Our hotel and accommodation search platform can be accessed globally via 54 localized websites and apps available in 32 languages. Users can search our platform on desktop and mobile devices, and benefit from a familiar user interface, resulting in a consistent user experience. In the year ended December 31, 2019, our revenue share from mobile websites and apps continued to exceed 60%.
In the year ended December 31, 2019, we generated revenue of €838.6 million, net income of €17.2 million, and adjusted EBITDA of €70.0 million. See "Item 5 A. Operating review—Results of operations—Revenue" for Referral Revenue by segment, representing a breakdown according to principal geographic markets. See “Item 3 A. Selected financial data” for an additional description of adjusted EBITDA and a reconciliation of adjusted EBITDA to net income/(loss).
trivago's search platform
We believe that we continue to reshape hotel and other accommodation discovery for our users, while changing the way hotel and other accommodation advertisers identify, engage with and acquire travelers. Our search platform forms the core of our user experience. As we provide a search website, users do not book directly on our platform. When they click on an offer for a hotel room or other accommodation at a certain price, they are referred to our advertisers’ websites where they can complete their booking. We maintain one of the largest searchable databases of hotels in the world. As of December 31, 2019, our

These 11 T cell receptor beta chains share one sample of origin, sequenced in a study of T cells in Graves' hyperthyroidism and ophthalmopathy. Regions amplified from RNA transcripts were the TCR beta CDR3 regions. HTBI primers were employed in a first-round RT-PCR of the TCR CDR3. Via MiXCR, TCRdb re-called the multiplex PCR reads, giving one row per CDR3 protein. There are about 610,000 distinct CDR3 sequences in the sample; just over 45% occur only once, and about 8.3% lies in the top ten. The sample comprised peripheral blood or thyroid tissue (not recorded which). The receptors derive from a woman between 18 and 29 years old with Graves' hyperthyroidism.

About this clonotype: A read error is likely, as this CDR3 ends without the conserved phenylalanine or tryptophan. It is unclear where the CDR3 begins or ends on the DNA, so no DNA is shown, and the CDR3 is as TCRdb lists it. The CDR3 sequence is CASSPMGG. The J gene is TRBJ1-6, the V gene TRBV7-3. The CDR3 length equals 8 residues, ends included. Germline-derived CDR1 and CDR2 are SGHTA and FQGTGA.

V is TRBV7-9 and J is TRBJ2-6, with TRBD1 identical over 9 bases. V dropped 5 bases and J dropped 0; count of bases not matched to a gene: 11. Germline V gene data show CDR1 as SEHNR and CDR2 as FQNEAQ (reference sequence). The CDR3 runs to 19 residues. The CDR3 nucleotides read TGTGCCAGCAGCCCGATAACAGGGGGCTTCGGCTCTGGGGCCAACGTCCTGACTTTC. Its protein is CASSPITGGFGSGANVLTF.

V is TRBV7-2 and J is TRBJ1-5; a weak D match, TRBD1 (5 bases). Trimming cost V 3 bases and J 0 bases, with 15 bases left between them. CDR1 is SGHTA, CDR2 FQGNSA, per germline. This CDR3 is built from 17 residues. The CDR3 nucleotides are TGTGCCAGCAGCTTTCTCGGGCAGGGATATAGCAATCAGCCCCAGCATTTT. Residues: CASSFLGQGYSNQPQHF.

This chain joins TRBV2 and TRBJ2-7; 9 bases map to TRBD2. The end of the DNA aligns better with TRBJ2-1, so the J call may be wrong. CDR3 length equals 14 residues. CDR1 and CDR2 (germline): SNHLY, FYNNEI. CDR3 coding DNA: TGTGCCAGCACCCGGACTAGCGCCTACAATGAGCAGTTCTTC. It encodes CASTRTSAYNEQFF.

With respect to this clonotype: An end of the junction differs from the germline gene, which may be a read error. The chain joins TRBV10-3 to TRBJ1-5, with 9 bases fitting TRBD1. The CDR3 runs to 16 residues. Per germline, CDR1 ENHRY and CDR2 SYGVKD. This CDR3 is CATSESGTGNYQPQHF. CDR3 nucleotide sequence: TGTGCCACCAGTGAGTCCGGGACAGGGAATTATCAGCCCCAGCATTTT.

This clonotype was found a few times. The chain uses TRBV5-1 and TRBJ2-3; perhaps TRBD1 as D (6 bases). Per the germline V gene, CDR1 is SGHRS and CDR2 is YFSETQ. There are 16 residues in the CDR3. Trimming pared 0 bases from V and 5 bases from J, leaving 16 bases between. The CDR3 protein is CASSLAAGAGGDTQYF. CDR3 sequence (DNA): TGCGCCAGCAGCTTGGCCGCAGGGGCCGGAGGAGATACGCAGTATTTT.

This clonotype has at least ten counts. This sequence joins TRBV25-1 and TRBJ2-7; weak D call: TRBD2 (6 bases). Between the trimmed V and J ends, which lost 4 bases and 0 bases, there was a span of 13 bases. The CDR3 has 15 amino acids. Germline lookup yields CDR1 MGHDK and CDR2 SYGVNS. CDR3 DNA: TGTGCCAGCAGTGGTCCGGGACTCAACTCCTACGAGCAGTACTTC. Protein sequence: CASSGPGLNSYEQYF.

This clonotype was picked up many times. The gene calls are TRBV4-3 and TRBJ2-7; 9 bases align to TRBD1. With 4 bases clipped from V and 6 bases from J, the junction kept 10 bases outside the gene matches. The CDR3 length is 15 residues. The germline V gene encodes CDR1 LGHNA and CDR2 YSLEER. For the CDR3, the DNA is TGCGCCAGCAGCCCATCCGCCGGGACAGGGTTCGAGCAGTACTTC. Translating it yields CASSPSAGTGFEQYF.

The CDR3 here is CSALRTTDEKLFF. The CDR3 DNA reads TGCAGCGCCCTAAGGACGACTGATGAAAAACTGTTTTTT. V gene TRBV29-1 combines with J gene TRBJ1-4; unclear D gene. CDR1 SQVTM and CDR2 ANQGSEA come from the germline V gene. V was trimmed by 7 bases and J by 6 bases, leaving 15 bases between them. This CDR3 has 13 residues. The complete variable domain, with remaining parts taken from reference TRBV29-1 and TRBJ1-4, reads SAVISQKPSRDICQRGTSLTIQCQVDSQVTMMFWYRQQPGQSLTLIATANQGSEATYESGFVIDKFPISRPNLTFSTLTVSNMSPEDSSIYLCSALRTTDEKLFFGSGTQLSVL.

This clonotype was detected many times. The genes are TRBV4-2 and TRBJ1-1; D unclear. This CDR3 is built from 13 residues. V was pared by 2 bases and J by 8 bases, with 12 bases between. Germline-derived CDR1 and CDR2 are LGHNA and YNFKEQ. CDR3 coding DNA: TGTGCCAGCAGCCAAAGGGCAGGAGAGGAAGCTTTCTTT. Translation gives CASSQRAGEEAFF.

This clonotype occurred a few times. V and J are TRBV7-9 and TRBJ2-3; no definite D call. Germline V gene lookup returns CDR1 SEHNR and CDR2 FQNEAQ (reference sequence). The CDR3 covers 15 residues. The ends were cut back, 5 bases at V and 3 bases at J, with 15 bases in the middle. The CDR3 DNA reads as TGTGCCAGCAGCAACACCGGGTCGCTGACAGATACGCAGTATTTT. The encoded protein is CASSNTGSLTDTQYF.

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database included more than 4.5 million (2018: 3.0 million) hotels and other types of accommodation, gathered through OTAs, hotel chains, independent hotels and providers of alternative accommodations.
Our users initially search via a text-based search function, which supports searches across a broad range of criteria. This leads through to a listings page that displays search results and allows for further refinement based on more nuanced filters. Our platform organizes a large amount of information from multiple sources and gives each user what we believe to be the optimal basis to make a decision. We help users to convert initial interest into a clear and specific booking intention.
Additionally, we enhance our users’ experience by giving them the choice to display their search results in listings or map formats. Users can search our platform on desktop and mobile devices and benefit from a familiar user interface, resulting in a consistent user experience.
Initial search bar parameters Subsequent search filters